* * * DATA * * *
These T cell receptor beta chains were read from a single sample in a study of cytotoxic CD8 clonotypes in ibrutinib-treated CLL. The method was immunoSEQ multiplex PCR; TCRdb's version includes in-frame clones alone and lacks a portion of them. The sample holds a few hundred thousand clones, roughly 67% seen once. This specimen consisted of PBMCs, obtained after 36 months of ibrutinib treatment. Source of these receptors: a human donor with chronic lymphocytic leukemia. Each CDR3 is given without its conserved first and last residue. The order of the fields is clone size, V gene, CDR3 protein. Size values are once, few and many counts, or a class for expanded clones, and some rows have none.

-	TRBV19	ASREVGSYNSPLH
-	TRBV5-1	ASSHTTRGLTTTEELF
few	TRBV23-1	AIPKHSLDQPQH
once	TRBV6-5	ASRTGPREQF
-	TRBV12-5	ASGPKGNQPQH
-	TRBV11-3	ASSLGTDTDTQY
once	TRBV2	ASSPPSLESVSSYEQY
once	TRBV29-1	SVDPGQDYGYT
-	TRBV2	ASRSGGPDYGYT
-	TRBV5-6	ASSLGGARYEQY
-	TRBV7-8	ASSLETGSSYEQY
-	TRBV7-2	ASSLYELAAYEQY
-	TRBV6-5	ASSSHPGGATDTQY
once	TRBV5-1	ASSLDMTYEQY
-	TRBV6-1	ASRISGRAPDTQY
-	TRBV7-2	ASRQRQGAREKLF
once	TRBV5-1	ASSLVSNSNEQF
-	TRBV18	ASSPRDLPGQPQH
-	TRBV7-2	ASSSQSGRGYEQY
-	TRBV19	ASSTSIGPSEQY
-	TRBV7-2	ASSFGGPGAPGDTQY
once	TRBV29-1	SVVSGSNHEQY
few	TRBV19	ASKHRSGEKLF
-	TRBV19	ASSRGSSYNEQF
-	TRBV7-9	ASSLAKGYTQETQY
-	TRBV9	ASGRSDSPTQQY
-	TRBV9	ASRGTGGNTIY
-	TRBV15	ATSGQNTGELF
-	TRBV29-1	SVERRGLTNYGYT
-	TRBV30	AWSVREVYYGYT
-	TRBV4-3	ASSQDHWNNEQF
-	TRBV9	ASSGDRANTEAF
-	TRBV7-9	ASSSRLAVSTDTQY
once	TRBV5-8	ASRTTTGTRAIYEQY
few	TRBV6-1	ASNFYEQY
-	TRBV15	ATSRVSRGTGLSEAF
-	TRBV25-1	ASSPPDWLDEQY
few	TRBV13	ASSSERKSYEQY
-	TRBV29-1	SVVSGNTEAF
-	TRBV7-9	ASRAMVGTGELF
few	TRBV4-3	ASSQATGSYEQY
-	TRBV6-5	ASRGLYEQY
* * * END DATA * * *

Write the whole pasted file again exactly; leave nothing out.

These T cell receptor beta chains were read from a single sample in a study of cytotoxic CD8 clonotypes in ibrutinib-treated CLL. The method was immunoSEQ multiplex PCR; TCRdb's version includes in-frame clones alone and lacks a portion of them. The sample holds a few hundred thousand clones, roughly 67% seen once. This specimen consisted of PBMCs, obtained after 36 months of ibrutinib treatment. Source of these receptors: a human donor with chronic lymphocytic leukemia. Each CDR3 is given without its conserved first and last residue. The order of the fields is clone size, V gene, CDR3 protein. Size values are once, few and many counts, or a class for expanded clones, and some rows have none.

-	TRBV19	ASREVGSYNSPLH
-	TRBV5-1	ASSHTTRGLTTTEELF
few	TRBV23-1	AIPKHSLDQPQH
once	TRBV6-5	ASRTGPREQF
-	TRBV12-5	ASGPKGNQPQH
-	TRBV11-3	ASSLGTDTDTQY
once	TRBV2	ASSPPSLESVSSYEQY
once	TRBV29-1	SVDPGQDYGYT
-	TRBV2	ASRSGGPDYGYT
-	TRBV5-6	ASSLGGARYEQY
-	TRBV7-8	ASSLETGSSYEQY
-	TRBV7-2	ASSLYELAAYEQY
-	TRBV6-5	ASSSHPGGATDTQY
once	TRBV5-1	ASSLDMTYEQY
-	TRBV6-1	ASRISGRAPDTQY
-	TRBV7-2	ASRQRQGAREKLF
once	TRBV5-1	ASSLVSNSNEQF
-	TRBV18	ASSPRDLPGQPQH
-	TRBV7-2	ASSSQSGRGYEQY
-	TRBV19	ASSTSIGPSEQY
-	TRBV7-2	ASSFGGPGAPGDTQY
once	TRBV29-1	SVVSGSNHEQY
few	TRBV19	ASKHRSGEKLF
-	TRBV19	ASSRGSSYNEQF
-	TRBV7-9	ASSLAKGYTQETQY
-	TRBV9	ASGRSDSPTQQY
-	TRBV9	ASRGTGGNTIY
-	TRBV15	ATSGQNTGELF
-	TRBV29-1	SVERRGLTNYGYT
-	TRBV30	AWSVREVYYGYT
-	TRBV4-3	ASSQDHWNNEQF
-	TRBV9	ASSGDRANTEAF
-	TRBV7-9	ASSSRLAVSTDTQY
once	TRBV5-8	ASRTTTGTRAIYEQY
few	TRBV6-1	ASNFYEQY
-	TRBV15	ATSRVSRGTGLSEAF
-	TRBV25-1	ASSPPDWLDEQY
few	TRBV13	ASSSERKSYEQY
-	TRBV29-1	SVVSGNTEAF
-	TRBV7-9	ASRAMVGTGELF
few	TRBV4-3	ASSQATGSYEQY
-	TRBV6-5	ASRGLYEQY